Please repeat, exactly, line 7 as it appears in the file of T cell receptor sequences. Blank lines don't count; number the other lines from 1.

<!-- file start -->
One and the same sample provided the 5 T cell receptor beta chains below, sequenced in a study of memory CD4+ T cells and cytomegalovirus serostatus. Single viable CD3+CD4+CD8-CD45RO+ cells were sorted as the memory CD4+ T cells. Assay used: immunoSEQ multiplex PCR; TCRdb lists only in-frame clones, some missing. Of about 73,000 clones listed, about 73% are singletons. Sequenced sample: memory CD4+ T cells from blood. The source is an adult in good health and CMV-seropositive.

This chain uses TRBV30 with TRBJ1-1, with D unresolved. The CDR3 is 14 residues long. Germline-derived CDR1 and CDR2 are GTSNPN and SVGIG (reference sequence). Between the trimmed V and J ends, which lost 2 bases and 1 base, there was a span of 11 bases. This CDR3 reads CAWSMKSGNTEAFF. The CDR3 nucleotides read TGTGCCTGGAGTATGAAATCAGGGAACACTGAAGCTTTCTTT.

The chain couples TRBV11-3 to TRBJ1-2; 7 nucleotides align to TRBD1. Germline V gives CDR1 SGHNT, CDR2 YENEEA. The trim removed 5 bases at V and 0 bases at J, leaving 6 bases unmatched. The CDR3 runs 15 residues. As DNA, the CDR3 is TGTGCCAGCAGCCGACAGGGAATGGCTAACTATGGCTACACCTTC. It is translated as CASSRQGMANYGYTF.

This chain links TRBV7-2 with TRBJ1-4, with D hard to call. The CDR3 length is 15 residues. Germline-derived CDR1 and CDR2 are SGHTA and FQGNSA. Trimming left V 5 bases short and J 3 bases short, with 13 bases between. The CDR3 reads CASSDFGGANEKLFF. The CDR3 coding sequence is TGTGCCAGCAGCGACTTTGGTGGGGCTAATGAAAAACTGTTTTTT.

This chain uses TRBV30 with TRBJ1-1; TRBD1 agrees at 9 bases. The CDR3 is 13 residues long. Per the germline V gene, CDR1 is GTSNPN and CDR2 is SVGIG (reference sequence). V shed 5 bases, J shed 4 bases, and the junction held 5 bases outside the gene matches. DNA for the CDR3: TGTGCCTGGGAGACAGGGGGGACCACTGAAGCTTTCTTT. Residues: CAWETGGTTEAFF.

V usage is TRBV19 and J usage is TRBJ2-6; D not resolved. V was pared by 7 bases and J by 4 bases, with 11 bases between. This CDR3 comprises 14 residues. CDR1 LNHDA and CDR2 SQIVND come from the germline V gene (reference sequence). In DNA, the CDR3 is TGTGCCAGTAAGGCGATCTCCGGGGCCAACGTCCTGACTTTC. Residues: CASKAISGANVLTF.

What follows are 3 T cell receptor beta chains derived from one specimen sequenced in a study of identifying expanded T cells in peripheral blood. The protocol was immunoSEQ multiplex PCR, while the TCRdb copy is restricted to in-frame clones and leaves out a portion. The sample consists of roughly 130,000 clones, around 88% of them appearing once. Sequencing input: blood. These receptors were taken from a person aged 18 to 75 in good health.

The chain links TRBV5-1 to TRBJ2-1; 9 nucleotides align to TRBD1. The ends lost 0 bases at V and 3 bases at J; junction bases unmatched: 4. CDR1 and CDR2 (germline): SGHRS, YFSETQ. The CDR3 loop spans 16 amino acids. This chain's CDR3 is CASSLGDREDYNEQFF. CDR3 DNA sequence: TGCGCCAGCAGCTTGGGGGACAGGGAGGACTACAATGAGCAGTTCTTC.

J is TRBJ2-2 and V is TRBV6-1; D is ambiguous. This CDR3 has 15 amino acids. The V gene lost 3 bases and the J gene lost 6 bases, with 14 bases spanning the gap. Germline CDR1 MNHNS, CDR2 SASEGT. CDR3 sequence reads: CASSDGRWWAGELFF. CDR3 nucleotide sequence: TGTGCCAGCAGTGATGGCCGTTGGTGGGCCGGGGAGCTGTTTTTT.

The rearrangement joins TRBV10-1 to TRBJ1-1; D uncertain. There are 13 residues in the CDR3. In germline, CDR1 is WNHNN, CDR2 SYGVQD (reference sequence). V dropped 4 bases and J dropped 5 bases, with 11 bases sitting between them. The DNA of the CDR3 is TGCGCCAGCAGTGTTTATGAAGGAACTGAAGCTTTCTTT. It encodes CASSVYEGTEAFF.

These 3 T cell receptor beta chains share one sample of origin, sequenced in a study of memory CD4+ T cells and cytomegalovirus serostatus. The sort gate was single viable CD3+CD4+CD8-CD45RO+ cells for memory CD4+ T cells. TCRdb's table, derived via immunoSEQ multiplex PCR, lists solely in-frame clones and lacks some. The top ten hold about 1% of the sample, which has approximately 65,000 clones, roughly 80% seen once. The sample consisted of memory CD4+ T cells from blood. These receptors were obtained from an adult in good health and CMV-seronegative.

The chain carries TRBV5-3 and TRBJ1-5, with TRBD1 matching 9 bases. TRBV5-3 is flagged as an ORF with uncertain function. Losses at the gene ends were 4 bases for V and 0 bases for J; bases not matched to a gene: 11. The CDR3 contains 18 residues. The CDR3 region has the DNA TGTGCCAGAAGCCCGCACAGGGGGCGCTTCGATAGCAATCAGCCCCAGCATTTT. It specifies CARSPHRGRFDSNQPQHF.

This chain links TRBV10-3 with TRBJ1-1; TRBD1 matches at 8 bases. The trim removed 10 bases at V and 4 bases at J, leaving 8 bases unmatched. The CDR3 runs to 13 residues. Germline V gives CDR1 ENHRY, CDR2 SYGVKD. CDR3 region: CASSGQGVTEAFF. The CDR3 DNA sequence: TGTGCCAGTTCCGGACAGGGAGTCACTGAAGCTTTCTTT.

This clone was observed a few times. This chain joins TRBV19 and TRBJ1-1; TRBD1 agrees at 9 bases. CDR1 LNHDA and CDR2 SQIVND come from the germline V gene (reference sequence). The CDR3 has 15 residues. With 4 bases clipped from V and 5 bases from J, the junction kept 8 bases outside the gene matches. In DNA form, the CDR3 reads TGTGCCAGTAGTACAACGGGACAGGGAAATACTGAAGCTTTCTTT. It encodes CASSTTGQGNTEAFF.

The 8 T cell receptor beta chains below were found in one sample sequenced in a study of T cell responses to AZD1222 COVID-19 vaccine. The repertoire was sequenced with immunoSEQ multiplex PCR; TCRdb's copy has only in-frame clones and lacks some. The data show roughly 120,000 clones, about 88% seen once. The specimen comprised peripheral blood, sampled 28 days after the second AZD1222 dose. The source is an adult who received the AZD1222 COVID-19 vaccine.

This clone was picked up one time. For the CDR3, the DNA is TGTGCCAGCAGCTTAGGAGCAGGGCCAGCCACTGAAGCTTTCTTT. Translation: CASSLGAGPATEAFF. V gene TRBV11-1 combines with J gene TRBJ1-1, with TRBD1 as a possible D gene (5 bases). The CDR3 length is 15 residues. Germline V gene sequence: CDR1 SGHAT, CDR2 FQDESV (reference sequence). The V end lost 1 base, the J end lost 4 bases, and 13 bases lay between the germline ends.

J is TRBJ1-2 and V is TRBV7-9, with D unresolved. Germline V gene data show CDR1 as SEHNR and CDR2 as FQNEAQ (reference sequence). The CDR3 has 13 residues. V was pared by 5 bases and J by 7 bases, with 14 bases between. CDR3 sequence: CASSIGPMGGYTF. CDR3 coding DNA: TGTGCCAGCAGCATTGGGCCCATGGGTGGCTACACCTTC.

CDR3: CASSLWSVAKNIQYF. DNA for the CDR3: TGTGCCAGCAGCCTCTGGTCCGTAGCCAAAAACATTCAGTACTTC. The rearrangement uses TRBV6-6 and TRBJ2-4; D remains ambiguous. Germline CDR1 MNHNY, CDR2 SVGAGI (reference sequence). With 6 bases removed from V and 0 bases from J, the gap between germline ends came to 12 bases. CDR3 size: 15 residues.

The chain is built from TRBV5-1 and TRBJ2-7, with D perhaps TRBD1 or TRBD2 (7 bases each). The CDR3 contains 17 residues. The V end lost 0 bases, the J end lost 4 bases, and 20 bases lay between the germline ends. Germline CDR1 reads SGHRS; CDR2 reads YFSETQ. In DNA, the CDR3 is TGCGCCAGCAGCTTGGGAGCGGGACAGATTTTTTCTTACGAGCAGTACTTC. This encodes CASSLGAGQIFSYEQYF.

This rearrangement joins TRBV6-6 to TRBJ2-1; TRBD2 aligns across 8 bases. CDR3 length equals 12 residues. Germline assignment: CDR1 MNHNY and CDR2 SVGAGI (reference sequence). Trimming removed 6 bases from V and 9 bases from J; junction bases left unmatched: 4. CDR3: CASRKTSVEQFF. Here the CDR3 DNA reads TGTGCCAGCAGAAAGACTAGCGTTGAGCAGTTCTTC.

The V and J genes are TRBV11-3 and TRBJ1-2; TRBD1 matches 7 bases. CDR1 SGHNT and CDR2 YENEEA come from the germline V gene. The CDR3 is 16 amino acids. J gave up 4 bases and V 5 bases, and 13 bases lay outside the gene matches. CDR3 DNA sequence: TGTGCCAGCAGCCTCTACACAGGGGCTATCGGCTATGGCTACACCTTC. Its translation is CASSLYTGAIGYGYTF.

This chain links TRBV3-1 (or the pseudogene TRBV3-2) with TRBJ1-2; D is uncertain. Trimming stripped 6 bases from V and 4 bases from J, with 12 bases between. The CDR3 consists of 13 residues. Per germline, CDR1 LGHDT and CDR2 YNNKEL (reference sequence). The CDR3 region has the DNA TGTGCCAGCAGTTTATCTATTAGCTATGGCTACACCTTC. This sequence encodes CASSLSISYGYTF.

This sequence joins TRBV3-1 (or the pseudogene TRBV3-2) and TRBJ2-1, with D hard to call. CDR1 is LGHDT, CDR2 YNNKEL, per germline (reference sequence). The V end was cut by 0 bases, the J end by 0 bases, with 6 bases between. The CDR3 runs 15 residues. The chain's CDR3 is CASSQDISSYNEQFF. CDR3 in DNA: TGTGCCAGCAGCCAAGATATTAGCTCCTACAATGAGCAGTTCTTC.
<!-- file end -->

What follows are 3 T cell receptor beta chains derived from one specimen sequenced in a study of identifying expanded T cells in peripheral blood. The protocol was immunoSEQ multiplex PCR, while the TCRdb copy is restricted to in-frame clones and leaves out a portion. The sample consists of roughly 130,000 clones, around 88% of them appearing once. Sequencing input: blood. These receptors were taken from a person aged 18 to 75 in good health.